Sunday 30 January 2011

From the archives: brutally honest cookery

Two years on, this recipe book extract seems more apt than ever!

The recession has seen a return of advice on frugal cookery, with Delia Smith et al assuring us that cheap food can be tasty and nutritious. Whoever named the recipes in this 1920 cookbook from Borwick's baking powder took a rather more brutal approach:

Thursday 27 January 2011

London Blue

Thanks to Londonist for highlighting another great London memorial map, created by Roy Reed - of English Heritage and Southwark blue plaques. Deptford doesn't seem to have any of these, but nearby there's one to publisher John Tallis on New Cross Road and another to Sir George Livesey on the Old Kent Road. Explore for yourself here.

Londonist has a mapping project of its own: readers have contributed hand-drawn maps each offering a personal view of the capital. They'll go on display in the Museum of London later in the year; in the meantime, you can enjoy The Fields of New Cross and others online.

Wednesday 26 January 2011

London Remembers

There's a fascinating London map to browse: London Remembers, which includes 1799 memorials throughout the city. The subjects are as varied as (or more than) you'd expect: Deptford appears for the plaque commemorating Dire Straits' first gig.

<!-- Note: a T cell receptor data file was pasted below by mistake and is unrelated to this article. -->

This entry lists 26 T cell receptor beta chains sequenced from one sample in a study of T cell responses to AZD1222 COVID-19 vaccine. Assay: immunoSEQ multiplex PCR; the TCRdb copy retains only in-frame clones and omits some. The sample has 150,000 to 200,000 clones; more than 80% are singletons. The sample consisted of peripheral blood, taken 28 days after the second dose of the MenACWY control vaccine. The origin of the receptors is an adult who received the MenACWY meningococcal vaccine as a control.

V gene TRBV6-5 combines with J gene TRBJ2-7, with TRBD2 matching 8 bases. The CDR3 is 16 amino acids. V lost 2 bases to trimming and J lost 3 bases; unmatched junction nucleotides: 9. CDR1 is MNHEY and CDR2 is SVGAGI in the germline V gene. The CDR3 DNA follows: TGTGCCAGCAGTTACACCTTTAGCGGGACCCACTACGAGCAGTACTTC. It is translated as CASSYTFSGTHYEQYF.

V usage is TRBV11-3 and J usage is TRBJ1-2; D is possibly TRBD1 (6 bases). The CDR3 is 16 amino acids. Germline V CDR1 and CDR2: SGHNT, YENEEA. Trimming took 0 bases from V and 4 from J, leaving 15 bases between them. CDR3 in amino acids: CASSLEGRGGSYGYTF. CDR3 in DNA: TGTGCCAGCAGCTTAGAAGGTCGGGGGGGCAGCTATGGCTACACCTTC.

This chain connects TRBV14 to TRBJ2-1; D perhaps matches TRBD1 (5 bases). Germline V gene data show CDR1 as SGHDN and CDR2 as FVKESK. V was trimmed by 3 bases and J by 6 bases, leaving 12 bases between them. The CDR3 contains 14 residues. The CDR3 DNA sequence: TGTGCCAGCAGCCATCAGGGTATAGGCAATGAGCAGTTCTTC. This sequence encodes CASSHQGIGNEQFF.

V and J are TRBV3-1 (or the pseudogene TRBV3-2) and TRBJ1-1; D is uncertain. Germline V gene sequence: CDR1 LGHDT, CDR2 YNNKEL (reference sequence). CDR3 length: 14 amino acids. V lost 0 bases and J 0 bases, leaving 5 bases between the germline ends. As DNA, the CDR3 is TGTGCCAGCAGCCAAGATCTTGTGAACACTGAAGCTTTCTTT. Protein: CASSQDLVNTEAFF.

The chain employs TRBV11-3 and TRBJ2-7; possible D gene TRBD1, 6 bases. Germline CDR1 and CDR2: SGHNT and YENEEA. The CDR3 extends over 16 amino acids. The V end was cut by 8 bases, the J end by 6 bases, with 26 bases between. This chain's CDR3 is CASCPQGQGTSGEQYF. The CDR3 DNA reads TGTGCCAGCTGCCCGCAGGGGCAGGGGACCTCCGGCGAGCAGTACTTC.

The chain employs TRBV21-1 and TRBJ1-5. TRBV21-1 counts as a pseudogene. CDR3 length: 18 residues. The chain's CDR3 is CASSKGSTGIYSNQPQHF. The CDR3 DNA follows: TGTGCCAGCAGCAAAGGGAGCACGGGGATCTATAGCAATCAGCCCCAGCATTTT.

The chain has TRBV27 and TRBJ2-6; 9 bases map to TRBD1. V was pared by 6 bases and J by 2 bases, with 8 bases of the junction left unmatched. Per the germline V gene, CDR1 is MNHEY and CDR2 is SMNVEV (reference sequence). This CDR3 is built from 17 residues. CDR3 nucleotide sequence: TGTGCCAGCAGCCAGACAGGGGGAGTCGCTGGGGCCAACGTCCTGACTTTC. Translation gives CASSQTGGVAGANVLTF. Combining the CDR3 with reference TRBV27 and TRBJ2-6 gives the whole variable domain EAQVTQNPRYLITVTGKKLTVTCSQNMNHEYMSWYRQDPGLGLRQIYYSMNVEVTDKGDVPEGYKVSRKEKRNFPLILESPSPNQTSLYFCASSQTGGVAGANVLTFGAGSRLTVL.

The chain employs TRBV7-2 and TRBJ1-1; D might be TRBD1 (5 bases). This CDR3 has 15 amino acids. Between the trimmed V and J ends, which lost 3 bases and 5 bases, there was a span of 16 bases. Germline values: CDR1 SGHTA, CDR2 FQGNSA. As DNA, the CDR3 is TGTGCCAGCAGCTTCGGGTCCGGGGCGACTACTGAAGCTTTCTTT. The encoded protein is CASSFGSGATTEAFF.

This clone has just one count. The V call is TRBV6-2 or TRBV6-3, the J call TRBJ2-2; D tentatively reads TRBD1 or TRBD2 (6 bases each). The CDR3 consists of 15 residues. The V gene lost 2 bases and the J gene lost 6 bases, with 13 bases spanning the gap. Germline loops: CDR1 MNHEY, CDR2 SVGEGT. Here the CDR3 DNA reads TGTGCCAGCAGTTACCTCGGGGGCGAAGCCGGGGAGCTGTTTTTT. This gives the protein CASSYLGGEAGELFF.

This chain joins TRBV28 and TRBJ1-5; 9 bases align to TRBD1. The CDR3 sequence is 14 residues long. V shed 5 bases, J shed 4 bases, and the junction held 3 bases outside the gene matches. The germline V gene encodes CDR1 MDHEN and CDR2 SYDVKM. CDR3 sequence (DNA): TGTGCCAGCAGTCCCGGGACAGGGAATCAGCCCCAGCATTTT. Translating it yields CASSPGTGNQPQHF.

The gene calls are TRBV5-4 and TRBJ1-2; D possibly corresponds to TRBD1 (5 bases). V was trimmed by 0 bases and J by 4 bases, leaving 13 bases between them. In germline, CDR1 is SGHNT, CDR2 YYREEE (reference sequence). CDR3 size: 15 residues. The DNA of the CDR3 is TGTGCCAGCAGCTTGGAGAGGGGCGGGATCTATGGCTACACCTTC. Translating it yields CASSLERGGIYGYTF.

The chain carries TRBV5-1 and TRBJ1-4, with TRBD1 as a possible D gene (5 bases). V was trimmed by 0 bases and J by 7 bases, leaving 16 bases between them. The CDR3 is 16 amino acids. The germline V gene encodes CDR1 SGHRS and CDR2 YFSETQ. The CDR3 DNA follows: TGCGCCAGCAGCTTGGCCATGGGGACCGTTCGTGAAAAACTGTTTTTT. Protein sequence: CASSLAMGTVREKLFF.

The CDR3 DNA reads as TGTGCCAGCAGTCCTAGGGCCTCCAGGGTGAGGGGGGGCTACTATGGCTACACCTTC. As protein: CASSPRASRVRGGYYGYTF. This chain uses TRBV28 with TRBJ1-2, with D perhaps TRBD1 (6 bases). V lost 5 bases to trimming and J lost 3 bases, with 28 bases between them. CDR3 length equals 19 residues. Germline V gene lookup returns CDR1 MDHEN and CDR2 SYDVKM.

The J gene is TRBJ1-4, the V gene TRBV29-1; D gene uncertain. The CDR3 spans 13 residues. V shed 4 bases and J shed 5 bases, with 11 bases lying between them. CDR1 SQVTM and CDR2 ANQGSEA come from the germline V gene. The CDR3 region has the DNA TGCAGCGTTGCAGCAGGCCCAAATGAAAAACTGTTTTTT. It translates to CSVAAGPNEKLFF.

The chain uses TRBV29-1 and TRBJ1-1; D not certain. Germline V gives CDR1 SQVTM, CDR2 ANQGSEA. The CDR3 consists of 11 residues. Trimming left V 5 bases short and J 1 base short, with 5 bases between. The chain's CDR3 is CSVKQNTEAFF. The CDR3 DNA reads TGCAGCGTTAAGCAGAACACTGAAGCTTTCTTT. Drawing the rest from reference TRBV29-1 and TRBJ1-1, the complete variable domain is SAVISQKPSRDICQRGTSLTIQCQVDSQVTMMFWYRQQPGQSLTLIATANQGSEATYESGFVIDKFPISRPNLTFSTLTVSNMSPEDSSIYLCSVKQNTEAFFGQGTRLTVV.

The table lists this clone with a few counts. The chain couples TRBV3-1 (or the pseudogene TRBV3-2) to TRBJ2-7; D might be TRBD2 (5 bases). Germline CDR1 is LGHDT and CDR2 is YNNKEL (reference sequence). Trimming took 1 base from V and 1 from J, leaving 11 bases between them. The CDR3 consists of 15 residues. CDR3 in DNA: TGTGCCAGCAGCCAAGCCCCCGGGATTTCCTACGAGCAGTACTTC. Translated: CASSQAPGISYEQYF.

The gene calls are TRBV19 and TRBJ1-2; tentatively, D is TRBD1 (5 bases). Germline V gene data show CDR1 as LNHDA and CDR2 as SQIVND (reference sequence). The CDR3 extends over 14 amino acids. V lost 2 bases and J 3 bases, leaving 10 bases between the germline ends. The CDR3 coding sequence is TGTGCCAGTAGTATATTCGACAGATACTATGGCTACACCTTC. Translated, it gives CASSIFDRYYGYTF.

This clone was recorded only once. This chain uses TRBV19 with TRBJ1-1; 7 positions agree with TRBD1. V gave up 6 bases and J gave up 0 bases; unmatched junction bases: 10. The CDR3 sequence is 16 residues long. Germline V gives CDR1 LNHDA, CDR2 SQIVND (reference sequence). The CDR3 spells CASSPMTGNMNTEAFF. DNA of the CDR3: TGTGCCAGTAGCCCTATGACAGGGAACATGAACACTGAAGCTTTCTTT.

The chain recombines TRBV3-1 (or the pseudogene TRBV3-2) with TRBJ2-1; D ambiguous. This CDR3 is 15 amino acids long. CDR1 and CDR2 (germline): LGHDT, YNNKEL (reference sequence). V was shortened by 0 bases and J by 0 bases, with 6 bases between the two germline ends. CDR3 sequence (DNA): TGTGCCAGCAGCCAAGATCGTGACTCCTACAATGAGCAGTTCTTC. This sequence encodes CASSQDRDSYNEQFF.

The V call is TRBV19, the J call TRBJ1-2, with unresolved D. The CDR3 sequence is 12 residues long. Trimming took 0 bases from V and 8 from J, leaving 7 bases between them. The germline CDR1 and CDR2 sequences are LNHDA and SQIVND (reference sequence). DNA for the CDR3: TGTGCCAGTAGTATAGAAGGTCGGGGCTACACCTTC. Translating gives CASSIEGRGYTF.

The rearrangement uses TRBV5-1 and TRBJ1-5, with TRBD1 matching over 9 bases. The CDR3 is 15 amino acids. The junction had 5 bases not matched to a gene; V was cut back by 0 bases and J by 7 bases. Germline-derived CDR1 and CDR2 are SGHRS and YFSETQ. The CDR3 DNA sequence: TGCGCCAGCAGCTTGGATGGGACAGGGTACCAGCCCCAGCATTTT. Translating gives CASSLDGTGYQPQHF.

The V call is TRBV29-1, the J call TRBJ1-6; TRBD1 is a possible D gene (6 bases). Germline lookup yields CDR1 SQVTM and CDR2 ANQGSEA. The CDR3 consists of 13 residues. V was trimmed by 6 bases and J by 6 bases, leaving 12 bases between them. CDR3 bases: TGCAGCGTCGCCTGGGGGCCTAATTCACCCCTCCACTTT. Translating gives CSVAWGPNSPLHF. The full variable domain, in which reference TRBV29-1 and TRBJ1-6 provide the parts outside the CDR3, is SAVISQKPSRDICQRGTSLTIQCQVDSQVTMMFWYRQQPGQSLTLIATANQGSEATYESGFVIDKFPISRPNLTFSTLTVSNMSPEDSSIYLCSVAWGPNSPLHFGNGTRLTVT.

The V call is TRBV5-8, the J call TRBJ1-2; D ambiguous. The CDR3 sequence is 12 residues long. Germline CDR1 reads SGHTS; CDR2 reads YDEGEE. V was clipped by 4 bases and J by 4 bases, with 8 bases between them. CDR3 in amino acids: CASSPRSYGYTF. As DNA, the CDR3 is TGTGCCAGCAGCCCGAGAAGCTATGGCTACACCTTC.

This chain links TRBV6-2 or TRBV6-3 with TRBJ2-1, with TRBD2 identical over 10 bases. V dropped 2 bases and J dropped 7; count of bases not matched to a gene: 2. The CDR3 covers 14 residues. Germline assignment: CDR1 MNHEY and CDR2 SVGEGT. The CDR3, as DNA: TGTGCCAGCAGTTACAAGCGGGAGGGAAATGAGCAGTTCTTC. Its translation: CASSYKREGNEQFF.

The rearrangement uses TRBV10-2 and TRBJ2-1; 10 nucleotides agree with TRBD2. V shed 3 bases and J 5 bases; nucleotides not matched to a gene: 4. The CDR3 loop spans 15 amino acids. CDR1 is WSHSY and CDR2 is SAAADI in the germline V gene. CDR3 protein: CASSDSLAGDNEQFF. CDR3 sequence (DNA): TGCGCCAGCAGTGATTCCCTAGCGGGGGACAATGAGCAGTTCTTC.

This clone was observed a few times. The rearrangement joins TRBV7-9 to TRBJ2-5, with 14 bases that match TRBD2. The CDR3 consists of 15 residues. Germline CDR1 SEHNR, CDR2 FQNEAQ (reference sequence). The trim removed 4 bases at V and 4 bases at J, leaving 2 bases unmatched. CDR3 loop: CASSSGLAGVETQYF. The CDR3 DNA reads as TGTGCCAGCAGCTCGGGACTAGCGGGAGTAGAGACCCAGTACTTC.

The site isn't complete yet, and coverage is best in central London with the south-east currently rather sparse. With its ambitious approach of including plaques, statues, monuments and so on, they accept that 'it's an aim we don't think we will ever achieve but we will enjoy the attempt.'

Tuesday 25 January 2011

Ghost signs (49): Lamballe

On Friday, I mentioned the new ghost signs I've seen in Lamballe, Brittany and shared my favourite. Here are some of the others.

First, there are two almost alongside each other. The left-hand sign is faded and laregly obscured by a billboard, so can't be deciphered. The other has been painted over in white at some point, although the overpainting is itself fading away. There's just enough detail showing through to identify it as an advertisment for the liqueur St Raphael. Nearby is another rendering, unobscured but heavily faded.

Both St Raphael advertisements are from the 1950s, when there was a drastic change of style. Earlier advertisements didn't feature the spiky italic writing or minimalist, rather geometric imagery.

This Cointreau sign has clearly been repainted at least once: the brand name can be seen faintly at the top and then more jauntily in the middle of the sign. The Cointreau brothers founded their distillery in 1849, beginning by producing a cherry liqueur. However, success came when they moved to the orange drink we now know.